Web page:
What matters is the meanings attached to activity and attainment, and the onus is on educators to encourage healthy, sustainable attachments. This could well mean finding a productive balance between extrinsic and intrinsic, in the knowledge that love of ‘just doing it’ is what sustains enthusiasm at the day-to-day, week in/week out level. Neither the task, nor the badge, but the person – whose value system might incorporate both – should come first.

‘Getting Going’

Music in our Lives (McPherson, Davidson and Faulkner, 2012) reports on the role played by music in the lives of 150 young people in Sydney, from their 7th to their 22nd birthdays. The authors look at the early days of music making through the lens of ‘Interest theory’. In this view, a learner’s interest arises from the situations that they are in, and has scope to become their own, individual interest. In stage 1 of the early, ‘Situational’ phase, interest might be triggered by an emotional response to an external situation – say, the excitement of attending a live performance, or close-up exposure to a musical instrument; and hopefully in stage 2, it would be maintained, through focussed attention and persistence. The factor that differentiates this from the ‘Individual Interest’ phase is the level of external support and affirmation – emotional responses are stimulated and managed by parents, teachers and others. For those whose interest continues, intellectual curiosity and emotional rewards first emerge out of the desire to engage. Then, in the final, developed part of this phase, those pay-offs become associated with the activity itself for the learner, outweighing frustrations: the interest resides in the individual.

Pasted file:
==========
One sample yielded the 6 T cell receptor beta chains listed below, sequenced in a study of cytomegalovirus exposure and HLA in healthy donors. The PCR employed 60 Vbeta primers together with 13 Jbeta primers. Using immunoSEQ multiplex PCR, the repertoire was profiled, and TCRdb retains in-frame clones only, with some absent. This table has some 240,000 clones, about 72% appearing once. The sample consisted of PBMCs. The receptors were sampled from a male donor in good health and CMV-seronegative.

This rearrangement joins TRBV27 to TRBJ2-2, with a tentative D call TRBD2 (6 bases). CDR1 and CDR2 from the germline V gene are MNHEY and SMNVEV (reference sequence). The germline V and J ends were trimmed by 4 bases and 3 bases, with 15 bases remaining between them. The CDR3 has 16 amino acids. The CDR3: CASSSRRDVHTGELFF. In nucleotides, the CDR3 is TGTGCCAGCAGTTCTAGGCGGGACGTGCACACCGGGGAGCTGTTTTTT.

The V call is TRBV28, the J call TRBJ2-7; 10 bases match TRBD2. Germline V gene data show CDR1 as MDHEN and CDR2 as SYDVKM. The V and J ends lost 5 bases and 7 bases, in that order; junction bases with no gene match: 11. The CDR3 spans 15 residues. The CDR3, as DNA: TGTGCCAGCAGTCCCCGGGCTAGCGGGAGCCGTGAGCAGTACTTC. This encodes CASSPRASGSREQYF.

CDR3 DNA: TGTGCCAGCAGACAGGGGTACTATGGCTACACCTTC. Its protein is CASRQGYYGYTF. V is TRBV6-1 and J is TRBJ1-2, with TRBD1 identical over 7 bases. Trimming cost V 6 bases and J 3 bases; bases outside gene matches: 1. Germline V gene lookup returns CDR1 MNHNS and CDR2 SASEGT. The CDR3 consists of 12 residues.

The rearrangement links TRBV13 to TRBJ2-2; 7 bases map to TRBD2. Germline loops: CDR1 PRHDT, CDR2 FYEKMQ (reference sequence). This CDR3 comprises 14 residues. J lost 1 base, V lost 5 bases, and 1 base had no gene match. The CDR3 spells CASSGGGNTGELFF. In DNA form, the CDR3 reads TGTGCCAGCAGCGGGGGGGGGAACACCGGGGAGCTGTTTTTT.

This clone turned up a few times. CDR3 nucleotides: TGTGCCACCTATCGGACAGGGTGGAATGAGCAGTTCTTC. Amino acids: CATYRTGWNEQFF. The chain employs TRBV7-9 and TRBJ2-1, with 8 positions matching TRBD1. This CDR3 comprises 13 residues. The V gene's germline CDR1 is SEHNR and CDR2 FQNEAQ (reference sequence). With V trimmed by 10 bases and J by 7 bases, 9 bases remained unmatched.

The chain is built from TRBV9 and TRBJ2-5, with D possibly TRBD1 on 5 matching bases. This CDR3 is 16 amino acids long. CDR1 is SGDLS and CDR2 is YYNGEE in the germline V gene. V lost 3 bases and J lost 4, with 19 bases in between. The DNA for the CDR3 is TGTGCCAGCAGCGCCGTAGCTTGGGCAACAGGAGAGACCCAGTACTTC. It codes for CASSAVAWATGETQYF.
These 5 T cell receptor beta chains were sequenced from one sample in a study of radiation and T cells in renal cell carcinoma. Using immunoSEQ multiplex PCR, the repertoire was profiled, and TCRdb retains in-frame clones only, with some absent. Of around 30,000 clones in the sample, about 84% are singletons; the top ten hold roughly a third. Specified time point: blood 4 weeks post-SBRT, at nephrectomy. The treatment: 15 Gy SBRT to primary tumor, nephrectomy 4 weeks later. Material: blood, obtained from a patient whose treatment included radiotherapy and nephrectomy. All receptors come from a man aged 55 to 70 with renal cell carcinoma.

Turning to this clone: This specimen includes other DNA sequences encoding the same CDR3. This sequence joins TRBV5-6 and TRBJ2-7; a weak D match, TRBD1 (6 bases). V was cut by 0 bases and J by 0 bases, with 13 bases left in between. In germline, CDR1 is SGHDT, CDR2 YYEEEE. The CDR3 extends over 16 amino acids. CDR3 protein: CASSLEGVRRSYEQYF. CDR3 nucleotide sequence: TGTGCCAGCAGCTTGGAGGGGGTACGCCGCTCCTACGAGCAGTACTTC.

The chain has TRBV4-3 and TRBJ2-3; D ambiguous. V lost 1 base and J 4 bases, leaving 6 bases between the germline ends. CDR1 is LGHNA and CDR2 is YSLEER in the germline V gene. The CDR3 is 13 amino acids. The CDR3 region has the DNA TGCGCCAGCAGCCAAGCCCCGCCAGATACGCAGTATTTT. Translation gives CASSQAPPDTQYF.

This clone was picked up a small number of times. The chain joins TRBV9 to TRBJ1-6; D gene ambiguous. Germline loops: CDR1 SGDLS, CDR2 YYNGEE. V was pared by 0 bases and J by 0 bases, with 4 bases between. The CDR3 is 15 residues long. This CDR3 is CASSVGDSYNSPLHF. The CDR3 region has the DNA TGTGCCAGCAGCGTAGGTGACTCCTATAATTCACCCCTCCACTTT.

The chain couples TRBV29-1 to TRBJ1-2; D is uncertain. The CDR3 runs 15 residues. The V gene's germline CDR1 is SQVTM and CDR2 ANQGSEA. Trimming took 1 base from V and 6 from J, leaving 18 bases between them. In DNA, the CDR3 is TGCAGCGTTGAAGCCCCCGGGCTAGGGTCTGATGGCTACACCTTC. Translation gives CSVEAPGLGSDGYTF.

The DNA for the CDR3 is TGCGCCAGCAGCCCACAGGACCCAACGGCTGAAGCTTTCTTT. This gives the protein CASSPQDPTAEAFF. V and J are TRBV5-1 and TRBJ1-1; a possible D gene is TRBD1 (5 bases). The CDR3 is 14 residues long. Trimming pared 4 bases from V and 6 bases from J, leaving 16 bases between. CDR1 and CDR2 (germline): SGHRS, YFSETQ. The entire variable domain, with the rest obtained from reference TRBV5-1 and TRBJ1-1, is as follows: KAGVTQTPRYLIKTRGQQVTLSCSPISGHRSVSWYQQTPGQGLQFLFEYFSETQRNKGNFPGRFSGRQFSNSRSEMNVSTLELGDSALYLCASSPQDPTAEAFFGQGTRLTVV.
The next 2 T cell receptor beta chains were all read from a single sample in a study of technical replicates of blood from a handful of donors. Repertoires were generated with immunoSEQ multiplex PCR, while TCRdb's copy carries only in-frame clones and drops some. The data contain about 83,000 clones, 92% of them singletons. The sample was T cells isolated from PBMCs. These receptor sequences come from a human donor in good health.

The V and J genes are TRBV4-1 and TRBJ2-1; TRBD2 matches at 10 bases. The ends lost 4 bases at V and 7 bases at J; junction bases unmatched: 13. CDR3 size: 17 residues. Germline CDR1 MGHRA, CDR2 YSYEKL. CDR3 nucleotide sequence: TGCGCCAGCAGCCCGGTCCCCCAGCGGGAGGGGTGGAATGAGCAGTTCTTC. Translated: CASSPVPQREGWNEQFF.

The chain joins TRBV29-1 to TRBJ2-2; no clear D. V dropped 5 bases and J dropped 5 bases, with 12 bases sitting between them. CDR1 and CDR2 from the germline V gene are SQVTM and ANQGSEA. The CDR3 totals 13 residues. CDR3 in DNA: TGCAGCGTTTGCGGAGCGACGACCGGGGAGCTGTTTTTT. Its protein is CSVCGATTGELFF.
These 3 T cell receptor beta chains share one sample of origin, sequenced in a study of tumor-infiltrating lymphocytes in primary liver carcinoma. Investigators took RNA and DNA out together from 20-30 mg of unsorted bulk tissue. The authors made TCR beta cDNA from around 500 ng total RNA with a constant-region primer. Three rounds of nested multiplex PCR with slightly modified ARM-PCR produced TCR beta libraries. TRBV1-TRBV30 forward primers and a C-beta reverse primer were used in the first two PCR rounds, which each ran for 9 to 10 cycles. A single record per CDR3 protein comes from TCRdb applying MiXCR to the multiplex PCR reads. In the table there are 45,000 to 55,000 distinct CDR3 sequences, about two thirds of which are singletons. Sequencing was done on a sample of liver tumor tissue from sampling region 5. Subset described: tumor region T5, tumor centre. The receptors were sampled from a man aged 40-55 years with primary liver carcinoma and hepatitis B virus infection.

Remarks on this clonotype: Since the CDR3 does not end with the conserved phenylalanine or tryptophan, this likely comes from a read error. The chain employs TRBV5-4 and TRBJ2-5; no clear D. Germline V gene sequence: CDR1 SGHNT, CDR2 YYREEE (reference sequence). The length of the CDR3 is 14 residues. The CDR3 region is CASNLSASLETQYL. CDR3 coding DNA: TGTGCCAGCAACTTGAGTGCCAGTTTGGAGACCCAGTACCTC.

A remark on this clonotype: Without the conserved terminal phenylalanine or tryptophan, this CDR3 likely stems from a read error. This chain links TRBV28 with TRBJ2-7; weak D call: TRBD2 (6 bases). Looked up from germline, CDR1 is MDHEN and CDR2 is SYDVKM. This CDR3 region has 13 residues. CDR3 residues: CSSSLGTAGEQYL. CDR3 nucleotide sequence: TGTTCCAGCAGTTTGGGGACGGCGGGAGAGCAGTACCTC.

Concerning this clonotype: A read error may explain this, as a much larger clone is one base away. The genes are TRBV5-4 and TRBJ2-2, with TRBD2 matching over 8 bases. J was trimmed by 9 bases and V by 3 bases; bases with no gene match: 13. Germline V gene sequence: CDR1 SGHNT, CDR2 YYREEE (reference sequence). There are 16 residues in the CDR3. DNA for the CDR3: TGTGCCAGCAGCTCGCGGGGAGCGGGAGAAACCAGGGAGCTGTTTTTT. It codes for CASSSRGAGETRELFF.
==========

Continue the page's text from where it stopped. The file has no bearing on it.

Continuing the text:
The implication for educators and parents is clear – awareness of emotional response to engagement is important in the early days of learning. Affect might even be modelled to begin with, and then supported, as young learners start to engage for themselves. But as interest grows, there is a need to leave room for learners to observe and experience their responses independently. Encouraging this could be as simple as asking, ’How did you enjoy that?’, or ‘How did that make you feel?’, until such emotional scaffolding isn’t required.

‘Keep Going’

‘Keeping them going’ is the fundamental task for vocal and instrumental teachers: helping learners to stay engaged enough to keep on practising, and, as part of the deal, to help them develop the psychological and emotional resources needed to do so. Music practice research has its own literature. Our present concern is to understand the motivation that underpins it. O’Neill and McPherson (2002) review various theories. For the purposes of this blog, I have mapped each onto a particular aspect of ‘keeping going’, although, as is their nature, the theories themselves have more wide-ranging implications than are presented here.